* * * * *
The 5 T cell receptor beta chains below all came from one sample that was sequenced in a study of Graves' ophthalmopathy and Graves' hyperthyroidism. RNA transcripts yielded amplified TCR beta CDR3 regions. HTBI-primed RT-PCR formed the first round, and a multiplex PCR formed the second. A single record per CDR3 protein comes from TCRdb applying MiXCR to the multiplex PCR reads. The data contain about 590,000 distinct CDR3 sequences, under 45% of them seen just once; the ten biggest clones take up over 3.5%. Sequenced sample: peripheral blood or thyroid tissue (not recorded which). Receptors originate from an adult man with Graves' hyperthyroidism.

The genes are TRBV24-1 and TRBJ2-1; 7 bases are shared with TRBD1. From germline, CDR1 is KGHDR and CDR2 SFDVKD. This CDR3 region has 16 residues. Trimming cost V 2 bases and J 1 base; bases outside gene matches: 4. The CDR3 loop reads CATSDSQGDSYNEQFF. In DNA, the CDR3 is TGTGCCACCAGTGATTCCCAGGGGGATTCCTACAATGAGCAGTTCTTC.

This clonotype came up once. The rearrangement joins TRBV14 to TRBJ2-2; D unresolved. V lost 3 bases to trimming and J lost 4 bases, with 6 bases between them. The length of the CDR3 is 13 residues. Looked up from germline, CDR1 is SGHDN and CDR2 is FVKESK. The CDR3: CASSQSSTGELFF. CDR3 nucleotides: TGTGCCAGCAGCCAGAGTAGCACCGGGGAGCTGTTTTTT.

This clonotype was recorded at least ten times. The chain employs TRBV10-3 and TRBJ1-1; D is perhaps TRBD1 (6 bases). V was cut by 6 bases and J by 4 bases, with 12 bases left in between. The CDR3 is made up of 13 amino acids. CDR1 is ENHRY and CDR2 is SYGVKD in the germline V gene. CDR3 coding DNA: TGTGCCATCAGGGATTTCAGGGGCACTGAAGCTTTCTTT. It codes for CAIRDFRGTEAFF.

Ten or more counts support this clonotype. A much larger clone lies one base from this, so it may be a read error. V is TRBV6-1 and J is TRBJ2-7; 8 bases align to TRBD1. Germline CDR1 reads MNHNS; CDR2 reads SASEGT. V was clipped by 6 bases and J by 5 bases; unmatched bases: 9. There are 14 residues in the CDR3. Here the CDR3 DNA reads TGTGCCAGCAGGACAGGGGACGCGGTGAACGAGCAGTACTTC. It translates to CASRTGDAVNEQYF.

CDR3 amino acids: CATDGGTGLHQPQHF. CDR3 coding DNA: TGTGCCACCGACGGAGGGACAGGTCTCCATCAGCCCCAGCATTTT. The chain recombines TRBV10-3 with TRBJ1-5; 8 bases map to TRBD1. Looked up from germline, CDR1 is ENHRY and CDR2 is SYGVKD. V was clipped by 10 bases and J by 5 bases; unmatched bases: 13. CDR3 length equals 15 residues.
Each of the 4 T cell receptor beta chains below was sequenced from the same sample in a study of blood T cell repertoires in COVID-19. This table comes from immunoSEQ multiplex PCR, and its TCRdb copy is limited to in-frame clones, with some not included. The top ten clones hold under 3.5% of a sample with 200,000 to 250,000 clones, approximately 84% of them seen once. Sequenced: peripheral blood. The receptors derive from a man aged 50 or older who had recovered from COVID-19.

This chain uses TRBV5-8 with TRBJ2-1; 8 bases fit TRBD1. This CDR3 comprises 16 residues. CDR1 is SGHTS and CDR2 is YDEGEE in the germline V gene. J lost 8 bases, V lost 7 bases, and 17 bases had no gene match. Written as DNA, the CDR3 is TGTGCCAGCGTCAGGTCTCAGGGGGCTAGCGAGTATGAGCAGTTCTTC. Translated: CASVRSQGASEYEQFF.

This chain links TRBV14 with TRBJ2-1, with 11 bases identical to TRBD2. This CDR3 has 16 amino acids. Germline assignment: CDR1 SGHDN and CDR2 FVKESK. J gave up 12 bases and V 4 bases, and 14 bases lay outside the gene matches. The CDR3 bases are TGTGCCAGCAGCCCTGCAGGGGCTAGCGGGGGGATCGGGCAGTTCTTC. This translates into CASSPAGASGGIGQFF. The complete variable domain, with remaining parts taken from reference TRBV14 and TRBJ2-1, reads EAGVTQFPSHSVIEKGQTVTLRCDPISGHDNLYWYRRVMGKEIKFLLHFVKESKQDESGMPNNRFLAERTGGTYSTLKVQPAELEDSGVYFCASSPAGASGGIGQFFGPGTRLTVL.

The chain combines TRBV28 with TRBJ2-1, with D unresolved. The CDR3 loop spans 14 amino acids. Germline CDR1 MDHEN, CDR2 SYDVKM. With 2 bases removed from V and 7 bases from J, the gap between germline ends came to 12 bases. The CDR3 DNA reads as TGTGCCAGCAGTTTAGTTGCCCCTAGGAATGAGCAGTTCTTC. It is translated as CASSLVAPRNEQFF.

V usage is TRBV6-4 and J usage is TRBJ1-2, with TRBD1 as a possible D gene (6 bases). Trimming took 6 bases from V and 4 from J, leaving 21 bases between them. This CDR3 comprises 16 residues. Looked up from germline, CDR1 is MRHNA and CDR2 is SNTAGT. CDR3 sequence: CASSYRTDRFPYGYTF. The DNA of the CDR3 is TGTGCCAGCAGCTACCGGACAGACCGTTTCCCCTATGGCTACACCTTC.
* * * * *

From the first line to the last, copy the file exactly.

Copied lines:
The 5 T cell receptor beta chains below all came from one sample that was sequenced in a study of Graves' ophthalmopathy and Graves' hyperthyroidism. RNA transcripts yielded amplified TCR beta CDR3 regions. HTBI-primed RT-PCR formed the first round, and a multiplex PCR formed the second. A single record per CDR3 protein comes from TCRdb applying MiXCR to the multiplex PCR reads. The data contain about 590,000 distinct CDR3 sequences, under 45% of them seen just once; the ten biggest clones take up over 3.5%. Sequenced sample: peripheral blood or thyroid tissue (not recorded which). Receptors originate from an adult man with Graves' hyperthyroidism.

The genes are TRBV24-1 and TRBJ2-1; 7 bases are shared with TRBD1. From germline, CDR1 is KGHDR and CDR2 SFDVKD. This CDR3 region has 16 residues. Trimming cost V 2 bases and J 1 base; bases outside gene matches: 4. The CDR3 loop reads CATSDSQGDSYNEQFF. In DNA, the CDR3 is TGTGCCACCAGTGATTCCCAGGGGGATTCCTACAATGAGCAGTTCTTC.

This clonotype came up once. The rearrangement joins TRBV14 to TRBJ2-2; D unresolved. V lost 3 bases to trimming and J lost 4 bases, with 6 bases between them. The length of the CDR3 is 13 residues. Looked up from germline, CDR1 is SGHDN and CDR2 is FVKESK. The CDR3: CASSQSSTGELFF. CDR3 nucleotides: TGTGCCAGCAGCCAGAGTAGCACCGGGGAGCTGTTTTTT.

This clonotype was recorded at least ten times. The chain employs TRBV10-3 and TRBJ1-1; D is perhaps TRBD1 (6 bases). V was cut by 6 bases and J by 4 bases, with 12 bases left in between. The CDR3 is made up of 13 amino acids. CDR1 is ENHRY and CDR2 is SYGVKD in the germline V gene. CDR3 coding DNA: TGTGCCATCAGGGATTTCAGGGGCACTGAAGCTTTCTTT. It codes for CAIRDFRGTEAFF.

Ten or more counts support this clonotype. A much larger clone lies one base from this, so it may be a read error. V is TRBV6-1 and J is TRBJ2-7; 8 bases align to TRBD1. Germline CDR1 reads MNHNS; CDR2 reads SASEGT. V was clipped by 6 bases and J by 5 bases; unmatched bases: 9. There are 14 residues in the CDR3. Here the CDR3 DNA reads TGTGCCAGCAGGACAGGGGACGCGGTGAACGAGCAGTACTTC. It translates to CASRTGDAVNEQYF.

CDR3 amino acids: CATDGGTGLHQPQHF. CDR3 coding DNA: TGTGCCACCGACGGAGGGACAGGTCTCCATCAGCCCCAGCATTTT. The chain recombines TRBV10-3 with TRBJ1-5; 8 bases map to TRBD1. Looked up from germline, CDR1 is ENHRY and CDR2 is SYGVKD. V was clipped by 10 bases and J by 5 bases; unmatched bases: 13. CDR3 length equals 15 residues.
Each of the 4 T cell receptor beta chains below was sequenced from the same sample in a study of blood T cell repertoires in COVID-19. This table comes from immunoSEQ multiplex PCR, and its TCRdb copy is limited to in-frame clones, with some not included. The top ten clones hold under 3.5% of a sample with 200,000 to 250,000 clones, approximately 84% of them seen once. Sequenced: peripheral blood. The receptors derive from a man aged 50 or older who had recovered from COVID-19.

This chain uses TRBV5-8 with TRBJ2-1; 8 bases fit TRBD1. This CDR3 comprises 16 residues. CDR1 is SGHTS and CDR2 is YDEGEE in the germline V gene. J lost 8 bases, V lost 7 bases, and 17 bases had no gene match. Written as DNA, the CDR3 is TGTGCCAGCGTCAGGTCTCAGGGGGCTAGCGAGTATGAGCAGTTCTTC. Translated: CASVRSQGASEYEQFF.

This chain links TRBV14 with TRBJ2-1, with 11 bases identical to TRBD2. This CDR3 has 16 amino acids. Germline assignment: CDR1 SGHDN and CDR2 FVKESK. J gave up 12 bases and V 4 bases, and 14 bases lay outside the gene matches. The CDR3 bases are TGTGCCAGCAGCCCTGCAGGGGCTAGCGGGGGGATCGGGCAGTTCTTC. This translates into CASSPAGASGGIGQFF. The complete variable domain, with remaining parts taken from reference TRBV14 and TRBJ2-1, reads EAGVTQFPSHSVIEKGQTVTLRCDPISGHDNLYWYRRVMGKEIKFLLHFVKESKQDESGMPNNRFLAERTGGTYSTLKVQPAELEDSGVYFCASSPAGASGGIGQFFGPGTRLTVL.

The chain combines TRBV28 with TRBJ2-1, with D unresolved. The CDR3 loop spans 14 amino acids. Germline CDR1 MDHEN, CDR2 SYDVKM. With 2 bases removed from V and 7 bases from J, the gap between germline ends came to 12 bases. The CDR3 DNA reads as TGTGCCAGCAGTTTAGTTGCCCCTAGGAATGAGCAGTTCTTC. It is translated as CASSLVAPRNEQFF.

V usage is TRBV6-4 and J usage is TRBJ1-2, with TRBD1 as a possible D gene (6 bases). Trimming took 6 bases from V and 4 from J, leaving 21 bases between them. This CDR3 comprises 16 residues. Looked up from germline, CDR1 is MRHNA and CDR2 is SNTAGT. CDR3 sequence: CASSYRTDRFPYGYTF. The DNA of the CDR3 is TGTGCCAGCAGCTACCGGACAGACCGTTTCCCCTATGGCTACACCTTC.